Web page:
The Secret To Walking Gracefully In Heels: 7 Tricks That Work
When Marilyn Monroe said: “Give a girl the right shoes, and she can conquer the world,” we’re fairly certain she was talking about heels. But if you can’t walk in said heels? Well, that essentially negates any potential conquests, whether you’re in the boardroom or the bar. Accordingly, we’ve put together the seven secrets to walking in heels the right way.
Scroll down to check out the life-changing tips, and while you’re at it, why not treat yourself to a new pair of killer heels from our shopping section? After all, you’ll need something to test out your new skills!
The easiest way to look like an amateur in heels is to put your whole foot down at once, as if you’re wearing flats. When wearing heels, put your heel down first, followed by your toe. This will make your walk look more natural.
Wearing heels makes your stride shorter than normal, so you’ll have to take an increased number of small steps to go the same distance. We’re not recommending baby steps, but don’t try to take your usual long strides either.
Trying to walk quickly in heels often ends up looking quite awkward. Between the smaller steps and the compromised balance, it’s best to take your time in heels. Besides, walking slowly gives off an air of confidence.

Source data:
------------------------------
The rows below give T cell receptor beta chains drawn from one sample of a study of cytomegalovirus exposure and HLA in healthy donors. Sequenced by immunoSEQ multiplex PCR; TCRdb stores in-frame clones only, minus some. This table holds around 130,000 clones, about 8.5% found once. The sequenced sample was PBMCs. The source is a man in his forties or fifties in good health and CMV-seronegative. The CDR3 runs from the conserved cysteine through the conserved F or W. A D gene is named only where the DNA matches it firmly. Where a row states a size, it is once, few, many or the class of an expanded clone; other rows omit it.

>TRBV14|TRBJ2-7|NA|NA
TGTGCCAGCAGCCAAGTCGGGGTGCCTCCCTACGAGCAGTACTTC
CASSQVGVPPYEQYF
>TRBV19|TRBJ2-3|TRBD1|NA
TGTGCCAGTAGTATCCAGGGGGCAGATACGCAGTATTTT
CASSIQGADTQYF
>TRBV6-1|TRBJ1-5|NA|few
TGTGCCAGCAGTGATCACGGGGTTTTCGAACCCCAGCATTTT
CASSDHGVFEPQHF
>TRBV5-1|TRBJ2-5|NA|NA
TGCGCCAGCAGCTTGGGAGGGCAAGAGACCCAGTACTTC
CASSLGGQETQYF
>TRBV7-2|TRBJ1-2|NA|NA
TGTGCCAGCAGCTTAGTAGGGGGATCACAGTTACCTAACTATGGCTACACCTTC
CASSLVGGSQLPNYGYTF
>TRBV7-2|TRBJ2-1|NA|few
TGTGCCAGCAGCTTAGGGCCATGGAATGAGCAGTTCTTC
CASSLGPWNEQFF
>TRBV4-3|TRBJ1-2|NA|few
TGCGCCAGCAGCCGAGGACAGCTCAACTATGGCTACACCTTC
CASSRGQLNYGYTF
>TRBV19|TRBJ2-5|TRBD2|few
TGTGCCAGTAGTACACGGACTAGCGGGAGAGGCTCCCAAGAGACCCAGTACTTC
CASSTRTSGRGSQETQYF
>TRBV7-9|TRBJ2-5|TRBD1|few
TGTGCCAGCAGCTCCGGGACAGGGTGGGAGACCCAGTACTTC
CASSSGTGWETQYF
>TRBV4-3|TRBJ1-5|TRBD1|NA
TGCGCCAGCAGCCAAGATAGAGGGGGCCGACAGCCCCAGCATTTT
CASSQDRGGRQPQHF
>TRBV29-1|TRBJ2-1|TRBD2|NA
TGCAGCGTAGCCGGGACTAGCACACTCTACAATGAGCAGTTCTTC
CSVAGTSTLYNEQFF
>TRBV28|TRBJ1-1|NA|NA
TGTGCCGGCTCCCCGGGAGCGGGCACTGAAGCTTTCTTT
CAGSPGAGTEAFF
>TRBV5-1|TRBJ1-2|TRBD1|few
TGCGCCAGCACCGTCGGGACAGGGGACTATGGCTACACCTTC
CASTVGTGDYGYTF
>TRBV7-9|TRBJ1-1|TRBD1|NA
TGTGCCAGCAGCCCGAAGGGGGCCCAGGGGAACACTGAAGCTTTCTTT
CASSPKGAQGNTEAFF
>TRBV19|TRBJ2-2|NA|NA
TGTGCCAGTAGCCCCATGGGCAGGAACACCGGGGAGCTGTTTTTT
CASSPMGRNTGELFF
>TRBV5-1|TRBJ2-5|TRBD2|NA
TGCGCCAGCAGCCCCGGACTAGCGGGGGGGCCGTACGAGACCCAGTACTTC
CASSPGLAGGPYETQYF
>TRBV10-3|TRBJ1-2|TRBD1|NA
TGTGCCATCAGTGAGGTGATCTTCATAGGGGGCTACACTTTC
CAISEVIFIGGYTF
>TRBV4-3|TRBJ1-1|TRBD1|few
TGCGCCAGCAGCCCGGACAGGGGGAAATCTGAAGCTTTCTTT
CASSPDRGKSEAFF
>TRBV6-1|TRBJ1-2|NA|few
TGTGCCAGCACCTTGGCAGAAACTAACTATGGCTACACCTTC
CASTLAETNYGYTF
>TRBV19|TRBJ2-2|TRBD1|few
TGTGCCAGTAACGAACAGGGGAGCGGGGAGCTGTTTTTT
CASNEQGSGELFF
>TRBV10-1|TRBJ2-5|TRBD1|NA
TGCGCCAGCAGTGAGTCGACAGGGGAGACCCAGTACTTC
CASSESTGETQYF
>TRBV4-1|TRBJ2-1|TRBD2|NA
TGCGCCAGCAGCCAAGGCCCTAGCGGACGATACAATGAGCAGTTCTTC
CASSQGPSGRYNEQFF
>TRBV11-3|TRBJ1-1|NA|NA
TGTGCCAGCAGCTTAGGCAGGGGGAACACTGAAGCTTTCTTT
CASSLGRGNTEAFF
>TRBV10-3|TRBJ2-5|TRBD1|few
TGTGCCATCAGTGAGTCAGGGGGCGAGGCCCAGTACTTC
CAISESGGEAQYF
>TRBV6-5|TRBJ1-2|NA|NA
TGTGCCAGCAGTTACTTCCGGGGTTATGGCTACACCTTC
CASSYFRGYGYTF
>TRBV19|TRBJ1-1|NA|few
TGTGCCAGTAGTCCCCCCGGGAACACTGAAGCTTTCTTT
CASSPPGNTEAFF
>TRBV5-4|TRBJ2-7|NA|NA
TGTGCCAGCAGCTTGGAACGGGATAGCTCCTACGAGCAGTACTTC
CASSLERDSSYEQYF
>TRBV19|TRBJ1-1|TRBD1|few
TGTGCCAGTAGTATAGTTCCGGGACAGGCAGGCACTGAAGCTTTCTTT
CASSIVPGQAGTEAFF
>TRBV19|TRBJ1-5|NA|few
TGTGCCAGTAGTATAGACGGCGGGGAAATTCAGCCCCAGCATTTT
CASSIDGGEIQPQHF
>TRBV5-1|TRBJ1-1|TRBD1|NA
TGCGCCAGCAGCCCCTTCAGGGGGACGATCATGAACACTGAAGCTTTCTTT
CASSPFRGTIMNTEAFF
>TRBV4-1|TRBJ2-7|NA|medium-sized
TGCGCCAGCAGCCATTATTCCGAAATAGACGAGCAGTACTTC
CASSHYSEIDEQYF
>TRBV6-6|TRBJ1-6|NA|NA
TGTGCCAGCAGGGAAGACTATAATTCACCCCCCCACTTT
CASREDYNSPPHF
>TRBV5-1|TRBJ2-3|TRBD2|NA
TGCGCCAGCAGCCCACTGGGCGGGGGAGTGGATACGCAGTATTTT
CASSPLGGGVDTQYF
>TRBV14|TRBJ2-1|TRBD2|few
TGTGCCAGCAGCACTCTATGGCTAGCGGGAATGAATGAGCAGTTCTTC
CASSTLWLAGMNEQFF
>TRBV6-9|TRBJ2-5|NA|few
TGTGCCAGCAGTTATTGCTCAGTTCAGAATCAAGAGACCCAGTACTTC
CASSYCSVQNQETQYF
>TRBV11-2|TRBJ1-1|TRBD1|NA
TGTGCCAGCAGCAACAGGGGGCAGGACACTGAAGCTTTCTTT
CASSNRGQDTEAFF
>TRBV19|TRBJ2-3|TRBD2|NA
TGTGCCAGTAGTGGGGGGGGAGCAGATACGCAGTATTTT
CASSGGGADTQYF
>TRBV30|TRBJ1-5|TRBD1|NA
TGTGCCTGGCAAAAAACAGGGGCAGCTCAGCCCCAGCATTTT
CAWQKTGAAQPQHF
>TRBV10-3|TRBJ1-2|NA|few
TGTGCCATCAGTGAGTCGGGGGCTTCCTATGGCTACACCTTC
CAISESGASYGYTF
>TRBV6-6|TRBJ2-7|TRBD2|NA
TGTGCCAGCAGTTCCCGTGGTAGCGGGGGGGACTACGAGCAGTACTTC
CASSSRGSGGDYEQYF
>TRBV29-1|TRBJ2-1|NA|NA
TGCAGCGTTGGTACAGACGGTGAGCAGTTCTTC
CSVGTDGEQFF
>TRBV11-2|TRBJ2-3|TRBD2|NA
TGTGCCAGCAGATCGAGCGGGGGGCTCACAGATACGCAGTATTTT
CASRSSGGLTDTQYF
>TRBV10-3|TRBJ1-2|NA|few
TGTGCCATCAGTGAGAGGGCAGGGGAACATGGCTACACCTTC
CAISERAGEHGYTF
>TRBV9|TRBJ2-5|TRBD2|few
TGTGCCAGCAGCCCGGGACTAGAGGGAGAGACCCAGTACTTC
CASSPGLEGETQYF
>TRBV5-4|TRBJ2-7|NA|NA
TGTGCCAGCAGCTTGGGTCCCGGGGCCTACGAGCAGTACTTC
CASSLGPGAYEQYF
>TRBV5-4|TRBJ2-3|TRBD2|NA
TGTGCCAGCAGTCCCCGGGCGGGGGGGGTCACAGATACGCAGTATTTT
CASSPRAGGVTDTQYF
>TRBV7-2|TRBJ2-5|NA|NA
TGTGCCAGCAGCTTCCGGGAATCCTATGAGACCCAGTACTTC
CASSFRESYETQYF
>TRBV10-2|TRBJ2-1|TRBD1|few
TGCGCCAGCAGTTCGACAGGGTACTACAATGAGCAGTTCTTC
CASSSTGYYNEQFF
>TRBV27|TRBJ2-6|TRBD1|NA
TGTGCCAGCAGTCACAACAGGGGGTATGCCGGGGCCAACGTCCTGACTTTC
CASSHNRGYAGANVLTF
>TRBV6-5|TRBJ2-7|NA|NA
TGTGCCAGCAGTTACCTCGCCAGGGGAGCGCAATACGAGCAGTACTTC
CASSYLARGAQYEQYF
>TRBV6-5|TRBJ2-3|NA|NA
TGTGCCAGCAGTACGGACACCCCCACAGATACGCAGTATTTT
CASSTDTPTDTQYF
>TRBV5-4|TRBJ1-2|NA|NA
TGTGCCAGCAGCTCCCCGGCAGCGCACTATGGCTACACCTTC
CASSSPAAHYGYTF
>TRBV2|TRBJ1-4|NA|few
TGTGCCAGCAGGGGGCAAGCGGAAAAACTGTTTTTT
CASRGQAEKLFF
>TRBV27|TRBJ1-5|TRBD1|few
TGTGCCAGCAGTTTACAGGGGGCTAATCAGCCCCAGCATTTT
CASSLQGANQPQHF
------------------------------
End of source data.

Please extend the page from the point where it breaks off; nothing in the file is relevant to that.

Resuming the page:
You may find you want to walk faster than your heels will allow, and end up craning your neck forward to compensate. This ends up looking strange, so allow yourself to lean just the slightest bit back when walking in heels, as this will counteract your inclination to lean forward.
When you want to draw a straight line, you’ll get better results if you look at your end point as you draw, rather than looking at your pencil as it moves. Similarly, when walking in heels, you’ll walk more gracefully if you look at your goal point (maybe it’s the podium at the end of the stage), and visualise a straight line going toward your end point, rather than looking down at your heels as you walk.
As you take each step, or if you feel yourself slipping, arch your foot slightly to put pressure on the inside of your shoe. This will make your shoe fit closer to your foot, making it easier to manoeuvre.